The cancellation of Dreamforce spells disaster for SoMa bars and restaurants. Worse, with the shift to networking online, mega-conferences may be a thing of the past. More here
Even established chains like Chuck E. Cheese and Boston Market are getting in on the "virtual restaurant" game. The former has listed "Pasqually's Pizza" as a brand on Grubhub, forgoing the child-centric (and deeply terrifying) identity for which they're best known. More here
Up to 60% of Twitter accounts discussing Covid may be bots. While bot involvement usually hovers around 10-20% per Carnegie Mellon's Center for Informed Democracy, a spate of automated posters were created in February and have since been spreading misinformation. This includes some truly mind-numbing suggestions. Amongst suggested cures: eating raw garlic, avoiding ice cream, and snorting cocaine. Would be quite a weekend.
Shock, horror: Facebook's new video streaming service may attempt to harvest your data. More here
Can you troll for good? CartoonsHateHer causes mischief across the internet for laughs. More here
When neo-Nazis coopted video game Crusader Kings, the franchise's creator made sequels more diverse, showing intermarriages between different racial groups. More here
"The Big One"
Though often conceived of as a "once-in-a-100-years" sort of event, an even more devastating pandemic could follow this one. If a new virus had more in common with 1918's influenza, both in terms of effect and scope, more than 400MM might die. Healthcare innovations will not compensate for imbricated supply chains, increased population density, and frequent global travel. Significant investment and planning is needed to avoid "the Big One" from overshadowing our current nightmare.
The coronavirus has forced decarceration with San Francisco's jail population dropping by close to 40%. Some reforms to the prison system may be enduring. More here
Speaking of supply chains, Amazon's Prime Air is expected to 5x over the next 7-8 years, reaching 200 planes. The age of corporation-as-nation is in full swing. More here
The crypto world was fizzing with drama this week as rumors circulated that Bitcoin's pseudonymous creator, Satoshi Nakamoto, sold some of his stake in the currency. Twitter account @whalealert noticed that coins mined in the first month of Bitcoin's existence had been transferred, sending BTC sliding 4% on Wednesday. While there's no way of knowing whether the move was made by Nakamoto himself (hundreds were already mining the currency at that point), it brought to mind another cryptic creation whose authors are unknown.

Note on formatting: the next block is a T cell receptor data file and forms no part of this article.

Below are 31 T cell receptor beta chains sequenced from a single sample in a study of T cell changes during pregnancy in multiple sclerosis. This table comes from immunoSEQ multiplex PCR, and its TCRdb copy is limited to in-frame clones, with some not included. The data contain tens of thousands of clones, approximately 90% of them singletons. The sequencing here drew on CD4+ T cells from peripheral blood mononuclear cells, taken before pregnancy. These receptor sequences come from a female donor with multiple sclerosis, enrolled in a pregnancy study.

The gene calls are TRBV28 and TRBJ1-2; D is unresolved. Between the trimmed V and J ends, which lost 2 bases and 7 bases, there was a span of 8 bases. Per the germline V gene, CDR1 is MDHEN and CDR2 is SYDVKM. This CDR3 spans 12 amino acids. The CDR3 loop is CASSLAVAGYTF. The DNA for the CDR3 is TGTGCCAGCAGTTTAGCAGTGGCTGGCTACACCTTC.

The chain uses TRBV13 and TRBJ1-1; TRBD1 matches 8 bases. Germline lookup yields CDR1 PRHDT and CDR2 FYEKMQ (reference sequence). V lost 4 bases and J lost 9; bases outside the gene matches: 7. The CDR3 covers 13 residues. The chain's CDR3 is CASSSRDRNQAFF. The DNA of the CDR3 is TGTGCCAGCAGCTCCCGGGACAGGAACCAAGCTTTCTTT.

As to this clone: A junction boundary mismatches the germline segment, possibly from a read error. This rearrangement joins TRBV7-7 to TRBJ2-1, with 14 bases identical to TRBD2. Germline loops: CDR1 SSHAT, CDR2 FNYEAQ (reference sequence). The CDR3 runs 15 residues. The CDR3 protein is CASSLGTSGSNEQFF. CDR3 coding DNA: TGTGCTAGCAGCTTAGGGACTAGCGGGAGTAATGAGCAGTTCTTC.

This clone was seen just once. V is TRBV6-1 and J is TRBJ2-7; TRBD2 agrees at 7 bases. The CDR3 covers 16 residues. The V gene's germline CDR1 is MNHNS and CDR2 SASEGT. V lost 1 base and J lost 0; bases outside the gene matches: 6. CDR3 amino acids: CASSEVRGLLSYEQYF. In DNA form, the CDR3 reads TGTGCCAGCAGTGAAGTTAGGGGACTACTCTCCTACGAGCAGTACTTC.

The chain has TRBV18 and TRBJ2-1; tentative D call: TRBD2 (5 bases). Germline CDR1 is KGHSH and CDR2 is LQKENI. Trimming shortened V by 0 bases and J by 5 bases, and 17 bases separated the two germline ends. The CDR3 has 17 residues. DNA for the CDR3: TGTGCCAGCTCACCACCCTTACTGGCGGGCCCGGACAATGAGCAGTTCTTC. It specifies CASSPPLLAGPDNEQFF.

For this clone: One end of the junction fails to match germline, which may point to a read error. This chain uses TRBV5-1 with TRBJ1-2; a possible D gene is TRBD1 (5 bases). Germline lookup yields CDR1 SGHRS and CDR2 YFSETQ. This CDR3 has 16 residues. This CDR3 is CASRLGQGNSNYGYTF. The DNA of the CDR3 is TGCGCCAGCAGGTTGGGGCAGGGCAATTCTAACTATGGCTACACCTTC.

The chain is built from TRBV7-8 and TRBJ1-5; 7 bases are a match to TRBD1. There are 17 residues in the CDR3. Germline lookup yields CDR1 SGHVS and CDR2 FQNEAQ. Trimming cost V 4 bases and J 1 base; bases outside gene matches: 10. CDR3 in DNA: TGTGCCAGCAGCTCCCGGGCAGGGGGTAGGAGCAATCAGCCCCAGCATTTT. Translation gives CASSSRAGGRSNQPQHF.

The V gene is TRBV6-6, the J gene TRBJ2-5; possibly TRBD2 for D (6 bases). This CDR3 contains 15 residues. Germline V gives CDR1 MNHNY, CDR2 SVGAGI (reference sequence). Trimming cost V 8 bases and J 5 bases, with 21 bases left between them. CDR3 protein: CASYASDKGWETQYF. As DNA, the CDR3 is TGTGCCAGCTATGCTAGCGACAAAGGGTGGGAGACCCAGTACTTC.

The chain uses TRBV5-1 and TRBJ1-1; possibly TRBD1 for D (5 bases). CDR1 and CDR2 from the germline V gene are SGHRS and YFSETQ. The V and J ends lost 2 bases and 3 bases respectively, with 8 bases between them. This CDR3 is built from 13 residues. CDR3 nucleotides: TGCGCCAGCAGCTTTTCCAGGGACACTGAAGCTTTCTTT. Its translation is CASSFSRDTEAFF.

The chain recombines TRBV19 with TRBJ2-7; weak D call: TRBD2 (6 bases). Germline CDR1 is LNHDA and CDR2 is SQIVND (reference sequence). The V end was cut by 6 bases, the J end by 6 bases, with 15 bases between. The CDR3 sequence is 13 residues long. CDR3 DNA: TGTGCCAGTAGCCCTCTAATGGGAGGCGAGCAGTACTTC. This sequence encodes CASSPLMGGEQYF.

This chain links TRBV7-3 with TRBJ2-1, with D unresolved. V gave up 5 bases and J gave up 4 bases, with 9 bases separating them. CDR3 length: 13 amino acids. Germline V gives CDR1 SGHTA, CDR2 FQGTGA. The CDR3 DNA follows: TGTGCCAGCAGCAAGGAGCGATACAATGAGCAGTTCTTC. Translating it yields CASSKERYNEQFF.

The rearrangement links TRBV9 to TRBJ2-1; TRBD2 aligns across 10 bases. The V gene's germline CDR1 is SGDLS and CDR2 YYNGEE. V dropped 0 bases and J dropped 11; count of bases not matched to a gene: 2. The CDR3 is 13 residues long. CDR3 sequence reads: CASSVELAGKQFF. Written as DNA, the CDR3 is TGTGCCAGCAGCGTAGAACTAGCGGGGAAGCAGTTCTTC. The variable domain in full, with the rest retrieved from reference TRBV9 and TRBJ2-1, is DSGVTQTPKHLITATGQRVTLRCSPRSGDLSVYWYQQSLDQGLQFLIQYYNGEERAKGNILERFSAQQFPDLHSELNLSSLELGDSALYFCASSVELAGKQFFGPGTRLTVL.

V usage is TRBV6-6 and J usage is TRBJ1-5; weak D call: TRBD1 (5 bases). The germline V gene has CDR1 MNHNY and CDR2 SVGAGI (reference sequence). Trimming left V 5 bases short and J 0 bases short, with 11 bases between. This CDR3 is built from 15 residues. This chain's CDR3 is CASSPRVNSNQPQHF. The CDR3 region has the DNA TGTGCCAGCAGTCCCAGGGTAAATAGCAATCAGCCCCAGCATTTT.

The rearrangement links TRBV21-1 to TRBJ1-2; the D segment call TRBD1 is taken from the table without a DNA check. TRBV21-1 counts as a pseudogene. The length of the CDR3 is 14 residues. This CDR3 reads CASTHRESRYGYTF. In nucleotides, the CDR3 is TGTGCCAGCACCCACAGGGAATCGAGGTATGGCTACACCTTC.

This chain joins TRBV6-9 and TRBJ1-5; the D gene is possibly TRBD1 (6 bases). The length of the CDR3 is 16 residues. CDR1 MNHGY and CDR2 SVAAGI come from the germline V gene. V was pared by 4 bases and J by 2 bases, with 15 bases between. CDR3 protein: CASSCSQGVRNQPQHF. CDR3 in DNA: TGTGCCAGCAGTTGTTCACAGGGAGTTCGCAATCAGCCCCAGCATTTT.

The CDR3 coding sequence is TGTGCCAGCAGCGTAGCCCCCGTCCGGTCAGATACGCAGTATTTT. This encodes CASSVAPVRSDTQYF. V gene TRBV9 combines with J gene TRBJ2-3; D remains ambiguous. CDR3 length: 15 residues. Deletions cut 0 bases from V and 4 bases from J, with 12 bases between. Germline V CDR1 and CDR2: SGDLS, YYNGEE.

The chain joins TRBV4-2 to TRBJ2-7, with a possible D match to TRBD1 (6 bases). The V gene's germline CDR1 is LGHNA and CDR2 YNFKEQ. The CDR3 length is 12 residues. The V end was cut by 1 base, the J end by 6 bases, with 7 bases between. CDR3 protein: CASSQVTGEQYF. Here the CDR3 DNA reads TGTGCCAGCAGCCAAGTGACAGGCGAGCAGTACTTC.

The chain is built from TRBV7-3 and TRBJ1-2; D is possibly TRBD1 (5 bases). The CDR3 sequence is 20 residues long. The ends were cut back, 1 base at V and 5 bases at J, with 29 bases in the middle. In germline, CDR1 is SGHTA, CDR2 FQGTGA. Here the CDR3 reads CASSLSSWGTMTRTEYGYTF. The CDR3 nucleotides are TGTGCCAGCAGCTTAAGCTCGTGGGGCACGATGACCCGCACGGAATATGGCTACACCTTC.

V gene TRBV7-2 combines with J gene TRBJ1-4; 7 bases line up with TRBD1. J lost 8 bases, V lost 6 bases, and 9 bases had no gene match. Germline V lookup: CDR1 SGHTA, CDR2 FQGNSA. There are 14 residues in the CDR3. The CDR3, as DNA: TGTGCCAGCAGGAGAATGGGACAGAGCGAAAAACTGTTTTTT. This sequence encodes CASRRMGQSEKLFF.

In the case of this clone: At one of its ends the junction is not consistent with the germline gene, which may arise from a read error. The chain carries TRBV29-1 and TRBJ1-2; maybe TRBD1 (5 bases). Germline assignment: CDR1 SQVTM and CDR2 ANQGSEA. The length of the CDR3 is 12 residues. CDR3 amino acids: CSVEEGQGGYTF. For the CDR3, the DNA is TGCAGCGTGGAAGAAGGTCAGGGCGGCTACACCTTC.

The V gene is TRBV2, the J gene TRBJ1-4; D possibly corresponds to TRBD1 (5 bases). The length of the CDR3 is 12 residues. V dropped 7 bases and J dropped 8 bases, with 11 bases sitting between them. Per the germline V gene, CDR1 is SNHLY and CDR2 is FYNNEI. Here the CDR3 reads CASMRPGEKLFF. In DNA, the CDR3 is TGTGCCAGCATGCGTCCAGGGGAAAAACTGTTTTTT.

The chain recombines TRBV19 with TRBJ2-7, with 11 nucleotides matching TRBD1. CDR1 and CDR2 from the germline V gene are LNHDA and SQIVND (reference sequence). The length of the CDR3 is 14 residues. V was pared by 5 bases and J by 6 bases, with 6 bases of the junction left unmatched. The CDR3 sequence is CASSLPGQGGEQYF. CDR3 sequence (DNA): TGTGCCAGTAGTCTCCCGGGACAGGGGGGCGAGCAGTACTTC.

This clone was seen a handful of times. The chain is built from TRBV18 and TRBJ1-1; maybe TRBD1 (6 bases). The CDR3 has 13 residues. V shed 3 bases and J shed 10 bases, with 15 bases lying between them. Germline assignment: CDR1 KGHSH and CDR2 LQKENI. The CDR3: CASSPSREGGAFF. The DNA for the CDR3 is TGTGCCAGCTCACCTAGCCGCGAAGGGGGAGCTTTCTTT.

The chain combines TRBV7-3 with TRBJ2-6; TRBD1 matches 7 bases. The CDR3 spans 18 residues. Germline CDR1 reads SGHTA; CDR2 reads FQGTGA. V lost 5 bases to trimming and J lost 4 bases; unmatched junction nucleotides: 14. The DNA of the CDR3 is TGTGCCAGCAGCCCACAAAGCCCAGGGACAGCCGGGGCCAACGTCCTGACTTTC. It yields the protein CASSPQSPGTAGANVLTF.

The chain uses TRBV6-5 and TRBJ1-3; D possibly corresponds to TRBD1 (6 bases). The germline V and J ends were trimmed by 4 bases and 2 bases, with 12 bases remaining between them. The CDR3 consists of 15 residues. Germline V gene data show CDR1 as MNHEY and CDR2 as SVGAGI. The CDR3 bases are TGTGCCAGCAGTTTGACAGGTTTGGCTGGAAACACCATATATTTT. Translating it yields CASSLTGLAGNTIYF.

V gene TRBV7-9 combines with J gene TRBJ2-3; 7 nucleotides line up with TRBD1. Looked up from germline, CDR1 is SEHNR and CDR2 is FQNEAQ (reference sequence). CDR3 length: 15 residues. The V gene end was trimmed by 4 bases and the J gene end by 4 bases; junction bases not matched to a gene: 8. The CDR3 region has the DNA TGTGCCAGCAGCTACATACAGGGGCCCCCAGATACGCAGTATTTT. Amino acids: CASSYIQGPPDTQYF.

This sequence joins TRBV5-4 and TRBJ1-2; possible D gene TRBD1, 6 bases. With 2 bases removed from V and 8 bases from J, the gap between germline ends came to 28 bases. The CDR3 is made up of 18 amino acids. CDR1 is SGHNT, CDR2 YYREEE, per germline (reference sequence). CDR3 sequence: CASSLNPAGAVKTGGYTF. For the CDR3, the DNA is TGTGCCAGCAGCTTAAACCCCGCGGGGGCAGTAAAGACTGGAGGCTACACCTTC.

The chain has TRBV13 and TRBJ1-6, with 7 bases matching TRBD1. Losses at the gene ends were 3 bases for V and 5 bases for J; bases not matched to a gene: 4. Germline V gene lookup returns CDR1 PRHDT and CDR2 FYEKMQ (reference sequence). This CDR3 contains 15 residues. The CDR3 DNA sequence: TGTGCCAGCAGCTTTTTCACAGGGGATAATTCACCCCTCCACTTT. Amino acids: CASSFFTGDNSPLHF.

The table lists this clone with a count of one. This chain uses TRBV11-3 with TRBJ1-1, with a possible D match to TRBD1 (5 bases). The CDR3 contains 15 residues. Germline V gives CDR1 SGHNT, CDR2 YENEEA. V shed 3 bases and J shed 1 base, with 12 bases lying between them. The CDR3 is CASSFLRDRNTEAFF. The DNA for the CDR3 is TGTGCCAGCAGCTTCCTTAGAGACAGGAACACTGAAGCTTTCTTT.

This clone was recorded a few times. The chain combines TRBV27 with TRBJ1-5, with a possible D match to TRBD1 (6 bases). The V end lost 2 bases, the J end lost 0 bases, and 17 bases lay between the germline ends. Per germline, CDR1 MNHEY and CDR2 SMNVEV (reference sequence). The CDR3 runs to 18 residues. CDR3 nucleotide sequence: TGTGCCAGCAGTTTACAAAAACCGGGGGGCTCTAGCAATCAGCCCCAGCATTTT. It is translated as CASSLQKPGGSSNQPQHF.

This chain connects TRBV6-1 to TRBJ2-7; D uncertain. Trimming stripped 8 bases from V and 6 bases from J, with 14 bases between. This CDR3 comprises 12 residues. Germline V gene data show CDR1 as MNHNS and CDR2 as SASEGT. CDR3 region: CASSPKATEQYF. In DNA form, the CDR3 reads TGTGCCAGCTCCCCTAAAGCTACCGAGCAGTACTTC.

The Voynich manuscript is named after bibliophile Wilfrid Voynich, who brought it into the popular consciousness in the early 1900s. The illustrated, handwritten codex is believed to have created in 15th-century Italy. Beyond that, the text itself, a strange semi-Latin script, has never been deciphered despite the efforts of cryptographers and codebreakers from both World War I and World War II.
The book is said to be divided into seven sections, believed to respectively cover botany, astronomy, cosmology, the zodiac, biology, pharmacology, and different recipes. Illustrations of plants and human bodies fill the pages, with some speculating the manuscript to be a wellness manual for "well to do women in society."
Whatever is contained within its pages, speculation abounds about the authorship of the work. One of the manuscript's first owners, a 17th-century Czech alchemist, believed Roger Bacon, father of empiricism, was the creator. Others believed Da Vinci was behind the work. Others still have argued it was the product of an autistic monk obsessed with a mathematical algorithm.
Like Satoshi, we may never know who created Voynich. As an early owner of the book wrote to a friend, "such Sphinxes as these obey no one but their master."
VC Intern - Create - NYC - Apply here
VC Ops - Redesign Health - NYC - Apply here
Chief of Staff - Cedar - NYC - Apply here
Chief of Staff - Mystery VC - NYC - Apply here
VC Associate - TransLink - SF - Apply here
Strategic Partnerships - Asana - SF - Apply here
Principal - Gates Foundation - Seattle - Apply here
VC Analyst - Wave Financial - LA - Apply here
VC Intern - Impression - Remote - Apply here
VC Intern - Acceleprise - Remote - Apply here
If 4 + 2 = 26, 8 + 1 = 79, and 6 + 5 = 111. Then, what is 7 + 3?
A mathematical clue for those so mentally inclined. As always, all guesses welcome and clues given to those curious enough to message.
There's lots of credit to go around this week, with a record six winners jostling for space atop the podium. MWF was first to provide the answer, followed in quick succession by Nick T, Abhinav S, Arnold G, Sam P, and Jimmy S. An impressively snappy response from all of them. Last week's riddle below, for reference.
What has a head, no legs, a tail, and is brown in color?
The right answer? A penny, of course. Congratulations to the record-breakers.
Thank you for reading. If you've been enjoying The Generalist, consider sending today's edition to your friend most likely to go randonauting. Wishing American readers a languorous long weekend and a very happy Memorial Day, and my best to everyone.